2. (Refer to question #1) Let’s say M=2, and alpha = 0.8. The impulse response of Filter #1 is:

h1[n] = {.8^0*delta[n-0],.8^1*delta[n-1],.8^2*delta[n-2])

h1[n] = { 1, 0.8, 0.8^2 }

So y[n] = w[n] – alpha*w[n-1].. assuming for n<0, w[n] = 0, we get:

y[n] = { 1-0, 0.8-(.8*1), 0.8^2-(0.8*0.8) } y[n] = { 1, 0, 0 }

Am I missing a step, doing something wrong?

ANSWER: You need one more term in y[n]. determine y[3], and y[4] and y[5]. Use conv() or firfilt() to confirm. A length-3 input into a 2-point FIR gives a length-4 output. In general, convolving a length-N input with a length-L impulse response will give an output whose length is N+L-1

3. What is the input vector x[n]that we should use to perform the convolution and deconvolution of the cascade system? Do we use x1 from the lab6dat file or do we just use letters?

ANSWER: In part 4.4(a) the input is delta[n]. Make a MATLAB vector that is delta[n]. Parts (b) and (c) are math.

1. In the previous posts, it was suggested that we use

nn = 0:10;

xx = (nn==0);

for part 4.4a, but when I try to do a stem plot, MATLAB will say that the index into matrix is zero (since we start nn at 0) and will not plot. Is there any way around this?

ANSWER: MATLAB insists that all INDEXING into a vector START at 1. Thus, xx(nn) would not work. However, stem( nn, xx )should work. Or,

nn = -10:30; stem(nn,(nn==0)).

2. I don’t understand how to do the convolution to produce the impulse response because w[n] is given in terms of x[n] and y[n] is in terms of w[n].

ANSWER: This is a cascade of two systems….just like the example done in lecture; also, it was a homework problem. Put the impulse in….get w[n], then use w[n] as the input to the 2nd system.

1. In this portion, we are told to find the condition for h1[n]*h2[n] to achieve perfect deconvolution. The side note suggests that FIR Filter #1 and FIR Filter #2 do not perform perfect deconvolution. According to what I understand, FIR Filter 1 and FIR Filter 2 don’t come anywhere near deconvolution. Are we supposed to create a new filter that will undo the effects of cascading system, and is the cascading system supposed to perform deconvolution?

ANSWER: Be sure to explain these facts in your lab report. You need to have a condition that gives perfect deconvolution in order to say why you don’t have perfect deconvolution. Also, how close you come to “prefect deconvolution” might depend on the value of alpha. Cascading FIRs will NOT perform *perfect* deconvolution, as the lab states. No need to create new filters—use the ones given in the lab. Finally, section 4.4 is a “set up” for section 4.5. Do the work in 4.5 and come back to 4.4 when you write explanations.

2. How is the product of h1*h2 related to deconvolution?

ANSWER: The output is y = h2 * ( h1*x ), so h1 convolves with the input x, and then h2 tries to undo that convolution. Hence the h2-convolution can be called “deconvolution.”

3. Do we need to find the actual values of h2 or do we just find the mathematical identity?

ANSWER: It would be VERY HARD to find the values for h2[n]. Just state the condition that h2[n] and h1[n] have to satisfy.

4. Do I need to get rid of the gray background, or can I ignore this because the point of this is to see if the letters are fine? I can definitely tell that the difference between the different values of alpha.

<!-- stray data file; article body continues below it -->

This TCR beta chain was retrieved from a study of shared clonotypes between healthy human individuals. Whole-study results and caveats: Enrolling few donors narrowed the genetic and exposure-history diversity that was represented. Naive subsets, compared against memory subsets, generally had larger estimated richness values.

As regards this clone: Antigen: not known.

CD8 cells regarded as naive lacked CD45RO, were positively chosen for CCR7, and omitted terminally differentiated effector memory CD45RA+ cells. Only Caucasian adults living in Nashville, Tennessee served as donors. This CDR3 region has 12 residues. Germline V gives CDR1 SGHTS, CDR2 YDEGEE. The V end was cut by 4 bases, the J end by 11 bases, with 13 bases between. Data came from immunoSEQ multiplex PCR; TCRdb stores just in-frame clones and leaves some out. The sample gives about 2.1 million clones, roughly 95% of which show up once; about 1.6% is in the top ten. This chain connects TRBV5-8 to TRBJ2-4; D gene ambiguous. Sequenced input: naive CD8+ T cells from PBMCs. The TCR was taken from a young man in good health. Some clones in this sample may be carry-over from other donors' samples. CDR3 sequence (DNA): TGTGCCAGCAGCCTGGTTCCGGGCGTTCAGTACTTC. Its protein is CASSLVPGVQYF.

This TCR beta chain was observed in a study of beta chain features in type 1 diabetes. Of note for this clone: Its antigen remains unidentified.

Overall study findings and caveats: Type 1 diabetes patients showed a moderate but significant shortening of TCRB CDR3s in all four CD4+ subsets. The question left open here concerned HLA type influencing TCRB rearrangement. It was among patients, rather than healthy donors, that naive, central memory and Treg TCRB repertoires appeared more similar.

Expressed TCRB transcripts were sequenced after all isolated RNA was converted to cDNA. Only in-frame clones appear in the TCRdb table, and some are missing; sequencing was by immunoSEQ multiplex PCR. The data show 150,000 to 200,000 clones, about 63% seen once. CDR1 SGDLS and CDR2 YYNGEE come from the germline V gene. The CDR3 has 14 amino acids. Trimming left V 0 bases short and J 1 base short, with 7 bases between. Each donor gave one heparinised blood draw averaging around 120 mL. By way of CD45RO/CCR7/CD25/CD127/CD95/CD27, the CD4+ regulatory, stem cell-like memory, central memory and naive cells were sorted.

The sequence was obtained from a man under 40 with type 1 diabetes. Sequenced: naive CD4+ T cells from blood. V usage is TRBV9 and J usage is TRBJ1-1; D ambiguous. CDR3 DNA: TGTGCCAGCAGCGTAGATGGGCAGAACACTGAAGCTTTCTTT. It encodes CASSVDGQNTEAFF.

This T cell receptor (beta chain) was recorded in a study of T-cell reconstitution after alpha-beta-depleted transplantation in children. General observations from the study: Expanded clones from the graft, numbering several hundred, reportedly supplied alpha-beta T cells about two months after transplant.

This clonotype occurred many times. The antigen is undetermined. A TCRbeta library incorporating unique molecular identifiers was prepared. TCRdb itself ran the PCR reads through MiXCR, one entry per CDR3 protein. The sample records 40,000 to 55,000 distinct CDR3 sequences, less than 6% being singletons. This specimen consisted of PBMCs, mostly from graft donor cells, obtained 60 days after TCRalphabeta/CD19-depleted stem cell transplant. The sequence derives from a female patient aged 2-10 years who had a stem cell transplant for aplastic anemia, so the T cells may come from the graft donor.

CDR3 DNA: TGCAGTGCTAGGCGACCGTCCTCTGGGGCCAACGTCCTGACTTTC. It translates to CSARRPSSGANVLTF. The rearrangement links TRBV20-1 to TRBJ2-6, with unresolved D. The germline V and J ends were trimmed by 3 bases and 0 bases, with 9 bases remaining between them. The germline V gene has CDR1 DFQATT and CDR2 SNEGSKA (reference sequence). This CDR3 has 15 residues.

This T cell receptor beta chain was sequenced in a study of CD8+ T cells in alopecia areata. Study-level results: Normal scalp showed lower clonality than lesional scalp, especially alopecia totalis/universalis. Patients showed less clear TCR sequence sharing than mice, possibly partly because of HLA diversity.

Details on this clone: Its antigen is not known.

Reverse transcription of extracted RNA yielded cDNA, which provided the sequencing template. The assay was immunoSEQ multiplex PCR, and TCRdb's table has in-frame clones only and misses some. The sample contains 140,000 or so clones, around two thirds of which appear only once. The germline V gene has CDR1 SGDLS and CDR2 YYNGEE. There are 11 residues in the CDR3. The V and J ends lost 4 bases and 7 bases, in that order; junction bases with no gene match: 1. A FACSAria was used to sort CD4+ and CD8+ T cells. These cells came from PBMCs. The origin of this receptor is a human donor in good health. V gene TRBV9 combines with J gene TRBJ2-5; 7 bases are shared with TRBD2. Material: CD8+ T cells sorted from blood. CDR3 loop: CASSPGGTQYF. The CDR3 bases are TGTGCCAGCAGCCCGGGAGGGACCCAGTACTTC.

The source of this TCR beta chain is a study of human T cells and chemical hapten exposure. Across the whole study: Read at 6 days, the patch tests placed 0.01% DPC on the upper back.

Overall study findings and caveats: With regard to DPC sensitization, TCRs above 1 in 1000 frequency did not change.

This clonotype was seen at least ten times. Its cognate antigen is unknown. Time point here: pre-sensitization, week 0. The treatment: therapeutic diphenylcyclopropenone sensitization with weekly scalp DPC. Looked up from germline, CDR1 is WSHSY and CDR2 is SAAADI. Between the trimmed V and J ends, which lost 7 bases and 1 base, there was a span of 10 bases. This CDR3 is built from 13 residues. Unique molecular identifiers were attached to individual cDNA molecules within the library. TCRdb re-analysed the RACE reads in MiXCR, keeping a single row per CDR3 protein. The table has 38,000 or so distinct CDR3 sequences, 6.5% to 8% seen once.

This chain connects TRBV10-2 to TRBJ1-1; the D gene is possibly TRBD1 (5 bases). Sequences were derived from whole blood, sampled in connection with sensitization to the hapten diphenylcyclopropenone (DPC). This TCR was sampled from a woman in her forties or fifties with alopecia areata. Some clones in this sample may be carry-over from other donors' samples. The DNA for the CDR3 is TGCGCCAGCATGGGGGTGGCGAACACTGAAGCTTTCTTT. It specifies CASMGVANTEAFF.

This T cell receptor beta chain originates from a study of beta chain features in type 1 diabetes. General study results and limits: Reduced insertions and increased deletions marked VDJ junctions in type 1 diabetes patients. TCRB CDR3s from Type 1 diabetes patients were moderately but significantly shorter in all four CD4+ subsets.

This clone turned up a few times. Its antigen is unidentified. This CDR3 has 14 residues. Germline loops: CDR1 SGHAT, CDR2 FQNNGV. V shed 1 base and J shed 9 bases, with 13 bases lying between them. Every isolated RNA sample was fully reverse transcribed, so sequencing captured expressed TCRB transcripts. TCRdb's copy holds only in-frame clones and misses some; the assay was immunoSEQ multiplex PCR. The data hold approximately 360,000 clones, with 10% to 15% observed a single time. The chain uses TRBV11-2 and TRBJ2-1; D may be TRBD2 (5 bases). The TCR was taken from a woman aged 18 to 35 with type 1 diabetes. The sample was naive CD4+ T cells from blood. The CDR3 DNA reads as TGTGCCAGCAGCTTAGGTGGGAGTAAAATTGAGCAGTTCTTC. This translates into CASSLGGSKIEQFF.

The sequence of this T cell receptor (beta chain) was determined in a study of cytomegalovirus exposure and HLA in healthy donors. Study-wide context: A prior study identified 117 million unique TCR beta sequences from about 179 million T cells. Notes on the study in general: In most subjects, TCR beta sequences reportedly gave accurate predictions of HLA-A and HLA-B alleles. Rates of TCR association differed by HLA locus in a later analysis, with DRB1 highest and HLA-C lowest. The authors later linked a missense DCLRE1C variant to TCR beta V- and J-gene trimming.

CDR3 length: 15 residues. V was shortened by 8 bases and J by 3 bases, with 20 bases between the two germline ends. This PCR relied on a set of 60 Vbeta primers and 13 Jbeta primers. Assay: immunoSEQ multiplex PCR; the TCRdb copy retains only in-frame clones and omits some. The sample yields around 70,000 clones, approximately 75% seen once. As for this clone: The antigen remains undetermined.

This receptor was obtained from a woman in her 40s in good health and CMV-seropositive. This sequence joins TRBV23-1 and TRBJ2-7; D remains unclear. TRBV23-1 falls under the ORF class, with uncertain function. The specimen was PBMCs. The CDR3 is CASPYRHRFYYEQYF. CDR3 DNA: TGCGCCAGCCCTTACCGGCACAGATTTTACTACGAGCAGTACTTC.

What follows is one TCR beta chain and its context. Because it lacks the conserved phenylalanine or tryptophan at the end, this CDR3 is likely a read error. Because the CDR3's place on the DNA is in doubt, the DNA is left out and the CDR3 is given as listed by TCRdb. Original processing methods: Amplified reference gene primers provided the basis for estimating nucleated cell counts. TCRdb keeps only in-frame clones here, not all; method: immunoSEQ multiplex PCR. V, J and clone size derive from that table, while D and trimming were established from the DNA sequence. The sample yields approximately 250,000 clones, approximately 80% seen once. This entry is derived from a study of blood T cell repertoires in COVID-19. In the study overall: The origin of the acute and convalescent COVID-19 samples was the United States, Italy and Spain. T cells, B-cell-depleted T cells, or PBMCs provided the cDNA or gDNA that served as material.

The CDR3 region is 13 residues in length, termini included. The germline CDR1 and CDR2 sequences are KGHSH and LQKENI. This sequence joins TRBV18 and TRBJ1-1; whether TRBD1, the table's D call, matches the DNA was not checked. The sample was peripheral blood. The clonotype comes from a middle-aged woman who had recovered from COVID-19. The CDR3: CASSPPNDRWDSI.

ANSWER: YES, don’t worry about the gray background. The issue is to evaluate the deconvolution process for different values of alpha.

4.5 Blurring and Deconvolving Images

1. I don’t understand why I am getting a gray background. Can you suggest why?

ANSWER: Filters introduce negative values, especially when you compute differences. therefore, the grayscale range has to be adjusted. If you “autoscale” then the most negative value gets mapped to black, and zero is mapped to some lighter black level. Instead, you could “clip” the values, throwing away all negative values, but that would **distort** the final image. Consult help show_img.

2. The result of deconvolving echart9 always comes with a dark background, do you have any idea when this is occurring?

ANSWER: Make sure that you use colormap(gray(256)); also, check the minimum and maximum values in the image. If they are about the same absolute value, then zero values will be in the middle of the gray scale.

3. Every factor of alpha that I tried still let me down. I am still getting a triple picture. I understand the gray background is relatively normal, how about the triple letters? Are we only supposed to choose between the three values of alpha that are provided in the lab statement, i.e., 0.8, 0.9 and 0.95?

ANSWER: Did you try part (d) where the blurring operator is different because you use alpha = 0.7 ? You have two different blurred images echart7 and echart9 that you will try to de-blur. You should be able to explain the existence of the “triple letters” by look at the effective impulse response of the cascade. In 4.4 you should have figured out that effective impulse response. For the image case, look at one row and try to predict what is happening. Then look at one column.

4. Apparently, the second filter does not always do a great job of restoring the original image. But, in my images, the second filter always works great. I mean, sometimes its a little more blurry than other times, depending on alpha, but you have to really stare and be really picky to notice the difference. Never do I get anything like triple letters…am I doing something wrong?